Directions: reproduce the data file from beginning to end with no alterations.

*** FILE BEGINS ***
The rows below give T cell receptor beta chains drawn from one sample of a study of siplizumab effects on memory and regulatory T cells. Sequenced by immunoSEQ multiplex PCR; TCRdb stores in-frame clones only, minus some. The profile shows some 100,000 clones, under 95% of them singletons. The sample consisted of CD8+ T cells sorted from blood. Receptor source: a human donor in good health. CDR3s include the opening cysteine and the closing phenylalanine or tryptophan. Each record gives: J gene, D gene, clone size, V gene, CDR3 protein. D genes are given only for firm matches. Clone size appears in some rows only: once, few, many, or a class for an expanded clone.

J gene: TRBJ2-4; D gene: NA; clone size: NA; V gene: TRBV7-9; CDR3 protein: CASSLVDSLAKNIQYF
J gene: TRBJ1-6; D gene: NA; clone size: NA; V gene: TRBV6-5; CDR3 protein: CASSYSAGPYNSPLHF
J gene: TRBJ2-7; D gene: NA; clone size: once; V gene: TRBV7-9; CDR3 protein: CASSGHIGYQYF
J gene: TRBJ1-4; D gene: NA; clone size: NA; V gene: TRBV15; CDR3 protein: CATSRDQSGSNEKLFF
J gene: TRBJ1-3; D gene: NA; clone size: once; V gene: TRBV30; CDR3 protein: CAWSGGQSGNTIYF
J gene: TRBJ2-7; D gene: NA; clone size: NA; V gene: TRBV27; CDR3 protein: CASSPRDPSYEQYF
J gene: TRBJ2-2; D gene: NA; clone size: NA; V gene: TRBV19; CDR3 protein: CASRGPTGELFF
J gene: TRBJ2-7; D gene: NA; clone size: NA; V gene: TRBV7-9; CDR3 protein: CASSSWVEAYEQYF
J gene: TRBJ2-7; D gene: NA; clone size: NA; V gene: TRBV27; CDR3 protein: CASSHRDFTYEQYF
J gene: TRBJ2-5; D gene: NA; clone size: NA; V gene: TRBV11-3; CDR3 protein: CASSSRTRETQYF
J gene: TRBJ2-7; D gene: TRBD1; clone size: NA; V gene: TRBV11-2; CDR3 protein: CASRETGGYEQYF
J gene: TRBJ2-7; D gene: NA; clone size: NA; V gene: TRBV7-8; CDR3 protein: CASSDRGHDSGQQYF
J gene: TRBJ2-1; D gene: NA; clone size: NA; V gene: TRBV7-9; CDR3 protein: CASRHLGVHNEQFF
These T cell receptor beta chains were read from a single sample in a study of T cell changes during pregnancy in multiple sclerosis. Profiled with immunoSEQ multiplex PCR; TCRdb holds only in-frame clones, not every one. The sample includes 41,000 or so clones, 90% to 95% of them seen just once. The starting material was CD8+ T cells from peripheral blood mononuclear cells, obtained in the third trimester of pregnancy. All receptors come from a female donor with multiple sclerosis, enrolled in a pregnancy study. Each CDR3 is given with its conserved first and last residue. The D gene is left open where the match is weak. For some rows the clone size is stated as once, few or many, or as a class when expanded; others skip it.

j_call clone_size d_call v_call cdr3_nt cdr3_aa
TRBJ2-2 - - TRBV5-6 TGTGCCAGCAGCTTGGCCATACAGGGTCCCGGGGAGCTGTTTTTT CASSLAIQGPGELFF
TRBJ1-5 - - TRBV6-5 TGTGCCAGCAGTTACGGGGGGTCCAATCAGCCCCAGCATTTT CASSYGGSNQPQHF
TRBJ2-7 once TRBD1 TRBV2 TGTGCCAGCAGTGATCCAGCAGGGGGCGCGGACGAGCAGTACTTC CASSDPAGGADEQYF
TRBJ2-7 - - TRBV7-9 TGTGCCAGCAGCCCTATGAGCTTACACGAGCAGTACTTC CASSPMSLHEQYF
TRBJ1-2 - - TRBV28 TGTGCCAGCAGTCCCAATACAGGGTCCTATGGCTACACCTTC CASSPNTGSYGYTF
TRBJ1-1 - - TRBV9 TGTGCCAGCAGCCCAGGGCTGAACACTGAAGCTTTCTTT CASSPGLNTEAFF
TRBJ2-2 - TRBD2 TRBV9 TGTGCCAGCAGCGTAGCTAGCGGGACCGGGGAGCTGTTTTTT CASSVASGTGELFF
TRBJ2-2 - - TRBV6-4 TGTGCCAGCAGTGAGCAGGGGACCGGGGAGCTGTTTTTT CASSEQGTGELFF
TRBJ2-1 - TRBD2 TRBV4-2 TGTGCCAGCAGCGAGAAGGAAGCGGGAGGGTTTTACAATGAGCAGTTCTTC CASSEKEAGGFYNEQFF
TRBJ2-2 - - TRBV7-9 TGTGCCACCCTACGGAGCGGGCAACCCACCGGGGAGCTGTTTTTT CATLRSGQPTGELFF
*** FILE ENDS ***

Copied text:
The rows below give T cell receptor beta chains drawn from one sample of a study of siplizumab effects on memory and regulatory T cells. Sequenced by immunoSEQ multiplex PCR; TCRdb stores in-frame clones only, minus some. The profile shows some 100,000 clones, under 95% of them singletons. The sample consisted of CD8+ T cells sorted from blood. Receptor source: a human donor in good health. CDR3s include the opening cysteine and the closing phenylalanine or tryptophan. Each record gives: J gene, D gene, clone size, V gene, CDR3 protein. D genes are given only for firm matches. Clone size appears in some rows only: once, few, many, or a class for an expanded clone.

J gene: TRBJ2-4; D gene: NA; clone size: NA; V gene: TRBV7-9; CDR3 protein: CASSLVDSLAKNIQYF
J gene: TRBJ1-6; D gene: NA; clone size: NA; V gene: TRBV6-5; CDR3 protein: CASSYSAGPYNSPLHF
J gene: TRBJ2-7; D gene: NA; clone size: once; V gene: TRBV7-9; CDR3 protein: CASSGHIGYQYF
J gene: TRBJ1-4; D gene: NA; clone size: NA; V gene: TRBV15; CDR3 protein: CATSRDQSGSNEKLFF
J gene: TRBJ1-3; D gene: NA; clone size: once; V gene: TRBV30; CDR3 protein: CAWSGGQSGNTIYF
J gene: TRBJ2-7; D gene: NA; clone size: NA; V gene: TRBV27; CDR3 protein: CASSPRDPSYEQYF
J gene: TRBJ2-2; D gene: NA; clone size: NA; V gene: TRBV19; CDR3 protein: CASRGPTGELFF
J gene: TRBJ2-7; D gene: NA; clone size: NA; V gene: TRBV7-9; CDR3 protein: CASSSWVEAYEQYF
J gene: TRBJ2-7; D gene: NA; clone size: NA; V gene: TRBV27; CDR3 protein: CASSHRDFTYEQYF
J gene: TRBJ2-5; D gene: NA; clone size: NA; V gene: TRBV11-3; CDR3 protein: CASSSRTRETQYF
J gene: TRBJ2-7; D gene: TRBD1; clone size: NA; V gene: TRBV11-2; CDR3 protein: CASRETGGYEQYF
J gene: TRBJ2-7; D gene: NA; clone size: NA; V gene: TRBV7-8; CDR3 protein: CASSDRGHDSGQQYF
J gene: TRBJ2-1; D gene: NA; clone size: NA; V gene: TRBV7-9; CDR3 protein: CASRHLGVHNEQFF
These T cell receptor beta chains were read from a single sample in a study of T cell changes during pregnancy in multiple sclerosis. Profiled with immunoSEQ multiplex PCR; TCRdb holds only in-frame clones, not every one. The sample includes 41,000 or so clones, 90% to 95% of them seen just once. The starting material was CD8+ T cells from peripheral blood mononuclear cells, obtained in the third trimester of pregnancy. All receptors come from a female donor with multiple sclerosis, enrolled in a pregnancy study. Each CDR3 is given with its conserved first and last residue. The D gene is left open where the match is weak. For some rows the clone size is stated as once, few or many, or as a class when expanded; others skip it.

j_call clone_size d_call v_call cdr3_nt cdr3_aa
TRBJ2-2 - - TRBV5-6 TGTGCCAGCAGCTTGGCCATACAGGGTCCCGGGGAGCTGTTTTTT CASSLAIQGPGELFF
TRBJ1-5 - - TRBV6-5 TGTGCCAGCAGTTACGGGGGGTCCAATCAGCCCCAGCATTTT CASSYGGSNQPQHF
TRBJ2-7 once TRBD1 TRBV2 TGTGCCAGCAGTGATCCAGCAGGGGGCGCGGACGAGCAGTACTTC CASSDPAGGADEQYF
TRBJ2-7 - - TRBV7-9 TGTGCCAGCAGCCCTATGAGCTTACACGAGCAGTACTTC CASSPMSLHEQYF
TRBJ1-2 - - TRBV28 TGTGCCAGCAGTCCCAATACAGGGTCCTATGGCTACACCTTC CASSPNTGSYGYTF
TRBJ1-1 - - TRBV9 TGTGCCAGCAGCCCAGGGCTGAACACTGAAGCTTTCTTT CASSPGLNTEAFF
TRBJ2-2 - TRBD2 TRBV9 TGTGCCAGCAGCGTAGCTAGCGGGACCGGGGAGCTGTTTTTT CASSVASGTGELFF
TRBJ2-2 - - TRBV6-4 TGTGCCAGCAGTGAGCAGGGGACCGGGGAGCTGTTTTTT CASSEQGTGELFF
TRBJ2-1 - TRBD2 TRBV4-2 TGTGCCAGCAGCGAGAAGGAAGCGGGAGGGTTTTACAATGAGCAGTTCTTC CASSEKEAGGFYNEQFF
TRBJ2-2 - - TRBV7-9 TGTGCCACCCTACGGAGCGGGCAACCCACCGGGGAGCTGTTTTTT CATLRSGQPTGELFF